Beer Fact Friday: Boiling

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Brewing Process - Boiling

Our 10-part overview of the brewing process continues! So far, we’ve milled the grain, combined it with hot water to extract its sugars and flavor, and separated it from the wort. Now free of solids, the liquid wort moves into the boil kettle. It’s time to turn up the heat. 

During the boiling stage, the temperature of the wort is raised until a rolling boil is achieved. The liquid is usually held at this temp for 60-90 minutes, though some strong beers might require even longer boiling times. 

During the boil, a few different things are happening: 

  1. High temperatures are killing bacteria and sterilizing the wort, making it fit for proper fermentation by yeast—and fit for drinking. (Fun fact: boiling wort has been part of the brewing process since well before we understood the nature of microbes in causing sickness. When clean drinking water couldn’t be found, ancient peoples were often directed to drink beer, which was known to be safe.)
  2. “Hot break” is forming. When proteins and enzymes reach a certain temperature, they solidify and form materials that clump together and fall to the bottom of the kettle after the boil. Removing the hot break improves a beer’s clarity and can help prolong shelf life. 
  3. Alpha acids are being isomerized. 

We’ll go into that last one more in-depth, because it takes a little explaining. Hops contain compounds called alpha acids, which are the main contributor to beer bitterness. But for alpha acids to add any bitterness to beer, they need to “isomerize,” undergoing a chemical process that literally changes their molecular structure. Isomerization can only occur at high heat, which means it can only occur during the boil.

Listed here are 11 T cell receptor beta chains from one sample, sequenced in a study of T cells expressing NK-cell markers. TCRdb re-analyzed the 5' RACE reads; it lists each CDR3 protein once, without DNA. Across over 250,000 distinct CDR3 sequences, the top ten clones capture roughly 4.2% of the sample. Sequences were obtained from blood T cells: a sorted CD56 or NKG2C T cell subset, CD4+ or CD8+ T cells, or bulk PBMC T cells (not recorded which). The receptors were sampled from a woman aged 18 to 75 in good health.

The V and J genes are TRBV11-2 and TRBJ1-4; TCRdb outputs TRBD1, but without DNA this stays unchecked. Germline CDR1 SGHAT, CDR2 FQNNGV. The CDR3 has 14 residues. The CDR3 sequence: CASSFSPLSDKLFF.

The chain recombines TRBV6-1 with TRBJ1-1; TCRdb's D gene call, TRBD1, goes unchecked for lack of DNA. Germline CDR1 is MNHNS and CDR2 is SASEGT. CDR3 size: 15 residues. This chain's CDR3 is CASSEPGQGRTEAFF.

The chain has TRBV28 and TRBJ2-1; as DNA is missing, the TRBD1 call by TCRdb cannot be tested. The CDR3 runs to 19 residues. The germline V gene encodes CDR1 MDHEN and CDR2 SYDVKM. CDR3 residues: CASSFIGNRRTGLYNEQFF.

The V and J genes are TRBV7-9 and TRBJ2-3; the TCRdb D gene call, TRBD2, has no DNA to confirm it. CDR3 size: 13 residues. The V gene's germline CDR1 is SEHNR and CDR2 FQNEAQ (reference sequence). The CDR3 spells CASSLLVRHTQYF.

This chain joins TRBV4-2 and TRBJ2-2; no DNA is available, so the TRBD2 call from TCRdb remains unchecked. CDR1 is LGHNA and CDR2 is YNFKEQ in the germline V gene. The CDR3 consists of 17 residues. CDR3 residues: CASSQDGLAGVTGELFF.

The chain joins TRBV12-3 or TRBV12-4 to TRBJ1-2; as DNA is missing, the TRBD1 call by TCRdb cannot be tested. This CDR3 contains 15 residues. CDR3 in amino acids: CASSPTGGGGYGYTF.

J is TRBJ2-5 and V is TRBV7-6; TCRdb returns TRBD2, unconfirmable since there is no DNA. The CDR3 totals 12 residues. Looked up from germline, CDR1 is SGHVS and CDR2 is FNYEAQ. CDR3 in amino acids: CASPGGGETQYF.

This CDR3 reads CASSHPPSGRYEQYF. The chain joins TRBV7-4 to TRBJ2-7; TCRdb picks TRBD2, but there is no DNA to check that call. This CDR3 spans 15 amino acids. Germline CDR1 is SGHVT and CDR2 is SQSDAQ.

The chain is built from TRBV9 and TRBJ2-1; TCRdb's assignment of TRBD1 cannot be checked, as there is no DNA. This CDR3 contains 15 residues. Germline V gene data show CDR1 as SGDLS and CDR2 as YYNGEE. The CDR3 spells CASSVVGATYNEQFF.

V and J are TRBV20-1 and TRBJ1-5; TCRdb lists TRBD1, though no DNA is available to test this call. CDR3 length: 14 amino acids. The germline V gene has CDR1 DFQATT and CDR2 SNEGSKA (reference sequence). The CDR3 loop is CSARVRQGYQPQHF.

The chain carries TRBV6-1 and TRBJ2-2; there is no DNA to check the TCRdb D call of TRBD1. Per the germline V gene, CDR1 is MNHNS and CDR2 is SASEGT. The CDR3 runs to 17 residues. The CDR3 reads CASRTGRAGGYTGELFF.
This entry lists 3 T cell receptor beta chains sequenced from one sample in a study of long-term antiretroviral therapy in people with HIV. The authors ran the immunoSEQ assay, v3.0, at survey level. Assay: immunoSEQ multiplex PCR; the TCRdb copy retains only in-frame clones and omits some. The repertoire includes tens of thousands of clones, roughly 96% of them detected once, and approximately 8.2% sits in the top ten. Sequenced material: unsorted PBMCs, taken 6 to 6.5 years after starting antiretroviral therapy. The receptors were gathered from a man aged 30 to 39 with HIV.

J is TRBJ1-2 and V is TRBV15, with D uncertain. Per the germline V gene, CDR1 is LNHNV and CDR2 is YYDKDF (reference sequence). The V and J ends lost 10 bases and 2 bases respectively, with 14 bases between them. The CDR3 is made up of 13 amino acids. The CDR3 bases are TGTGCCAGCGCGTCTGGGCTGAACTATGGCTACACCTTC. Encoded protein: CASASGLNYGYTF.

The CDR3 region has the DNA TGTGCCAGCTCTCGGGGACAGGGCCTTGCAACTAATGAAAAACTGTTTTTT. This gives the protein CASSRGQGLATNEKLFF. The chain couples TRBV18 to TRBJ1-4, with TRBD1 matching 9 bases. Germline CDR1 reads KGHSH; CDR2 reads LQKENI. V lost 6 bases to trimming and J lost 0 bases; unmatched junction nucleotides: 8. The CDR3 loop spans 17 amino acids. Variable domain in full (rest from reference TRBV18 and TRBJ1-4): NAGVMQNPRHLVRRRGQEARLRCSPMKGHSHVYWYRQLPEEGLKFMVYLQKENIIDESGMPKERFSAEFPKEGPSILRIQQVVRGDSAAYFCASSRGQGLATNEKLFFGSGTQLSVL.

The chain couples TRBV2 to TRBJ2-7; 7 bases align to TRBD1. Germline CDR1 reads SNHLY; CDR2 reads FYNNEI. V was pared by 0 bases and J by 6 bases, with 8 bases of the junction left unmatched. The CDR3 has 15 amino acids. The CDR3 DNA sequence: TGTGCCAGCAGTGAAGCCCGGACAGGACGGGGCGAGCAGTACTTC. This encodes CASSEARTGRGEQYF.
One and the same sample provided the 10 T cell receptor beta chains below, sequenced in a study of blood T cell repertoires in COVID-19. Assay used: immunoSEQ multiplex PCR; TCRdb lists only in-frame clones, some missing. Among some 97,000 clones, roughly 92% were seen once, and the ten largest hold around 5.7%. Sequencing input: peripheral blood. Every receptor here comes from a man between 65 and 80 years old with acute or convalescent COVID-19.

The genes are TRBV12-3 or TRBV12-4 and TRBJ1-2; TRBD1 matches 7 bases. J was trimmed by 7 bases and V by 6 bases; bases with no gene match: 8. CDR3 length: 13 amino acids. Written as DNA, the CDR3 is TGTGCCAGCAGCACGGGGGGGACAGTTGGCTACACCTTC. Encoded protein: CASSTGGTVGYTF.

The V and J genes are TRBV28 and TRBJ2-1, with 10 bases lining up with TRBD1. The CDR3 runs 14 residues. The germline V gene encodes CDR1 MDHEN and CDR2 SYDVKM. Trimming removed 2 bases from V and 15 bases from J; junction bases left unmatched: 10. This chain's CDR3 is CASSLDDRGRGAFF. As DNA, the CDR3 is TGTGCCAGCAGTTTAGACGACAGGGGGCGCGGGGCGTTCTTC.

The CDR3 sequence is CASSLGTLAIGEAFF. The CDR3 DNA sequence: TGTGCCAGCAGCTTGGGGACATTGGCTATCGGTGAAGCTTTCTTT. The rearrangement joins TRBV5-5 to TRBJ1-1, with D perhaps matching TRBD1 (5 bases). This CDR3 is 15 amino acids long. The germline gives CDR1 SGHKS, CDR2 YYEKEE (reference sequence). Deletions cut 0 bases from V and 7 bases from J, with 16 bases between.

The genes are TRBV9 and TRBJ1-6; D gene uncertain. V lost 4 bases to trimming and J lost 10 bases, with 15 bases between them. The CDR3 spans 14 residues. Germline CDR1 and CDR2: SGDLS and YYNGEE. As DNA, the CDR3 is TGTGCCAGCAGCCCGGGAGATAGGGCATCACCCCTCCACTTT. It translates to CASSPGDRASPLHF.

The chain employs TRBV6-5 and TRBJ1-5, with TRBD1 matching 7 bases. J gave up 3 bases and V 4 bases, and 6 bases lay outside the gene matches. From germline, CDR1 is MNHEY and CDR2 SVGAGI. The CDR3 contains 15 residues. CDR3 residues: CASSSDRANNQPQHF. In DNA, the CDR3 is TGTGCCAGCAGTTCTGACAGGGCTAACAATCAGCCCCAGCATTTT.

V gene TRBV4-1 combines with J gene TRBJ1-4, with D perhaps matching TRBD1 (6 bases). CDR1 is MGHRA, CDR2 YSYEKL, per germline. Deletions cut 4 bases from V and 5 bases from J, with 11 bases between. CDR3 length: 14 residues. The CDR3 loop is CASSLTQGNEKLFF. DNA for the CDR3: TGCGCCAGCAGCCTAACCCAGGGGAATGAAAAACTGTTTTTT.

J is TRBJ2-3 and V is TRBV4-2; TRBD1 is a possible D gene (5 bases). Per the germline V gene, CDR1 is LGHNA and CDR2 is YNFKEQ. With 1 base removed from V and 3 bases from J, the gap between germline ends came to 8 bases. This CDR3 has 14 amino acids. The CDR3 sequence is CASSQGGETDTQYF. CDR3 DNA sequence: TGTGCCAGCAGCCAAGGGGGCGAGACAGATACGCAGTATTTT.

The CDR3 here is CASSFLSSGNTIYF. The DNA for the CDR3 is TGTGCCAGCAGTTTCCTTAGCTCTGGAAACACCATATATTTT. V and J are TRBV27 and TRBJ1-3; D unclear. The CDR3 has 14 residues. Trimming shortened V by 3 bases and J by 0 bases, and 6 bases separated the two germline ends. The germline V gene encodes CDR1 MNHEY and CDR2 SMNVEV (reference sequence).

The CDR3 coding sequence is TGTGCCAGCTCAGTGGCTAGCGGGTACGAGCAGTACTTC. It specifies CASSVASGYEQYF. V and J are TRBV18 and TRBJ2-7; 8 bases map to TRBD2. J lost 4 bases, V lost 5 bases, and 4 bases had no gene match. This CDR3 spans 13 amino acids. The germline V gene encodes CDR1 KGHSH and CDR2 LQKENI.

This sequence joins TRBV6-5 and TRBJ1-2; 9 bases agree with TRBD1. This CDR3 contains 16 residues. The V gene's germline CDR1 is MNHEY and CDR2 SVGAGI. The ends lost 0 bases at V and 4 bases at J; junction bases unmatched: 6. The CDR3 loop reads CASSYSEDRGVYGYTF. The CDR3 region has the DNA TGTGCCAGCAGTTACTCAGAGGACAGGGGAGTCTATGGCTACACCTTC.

However! Hops *also* contain aromatic oils that are driven away by heat. Brewers will often stagger hop additions, balancing those added at the beginning of the boil purely for bitterness with those added toward the end of the boil purely for aroma and flavor. 

After the boiling stage is complete, the liquid wort once again needs to be separated from any solids (such as hops) that were added. This is carried out in the next step of the brewing process: the Whirlpool. We’ll cover that one next week.

Beer Fact Friday is our weekly exploration of the topics that make beer the world’s most interesting beverage. Check back here next week—or follow us on FacebookInstagram, or Twitter—for more fascinating beer trivia. 

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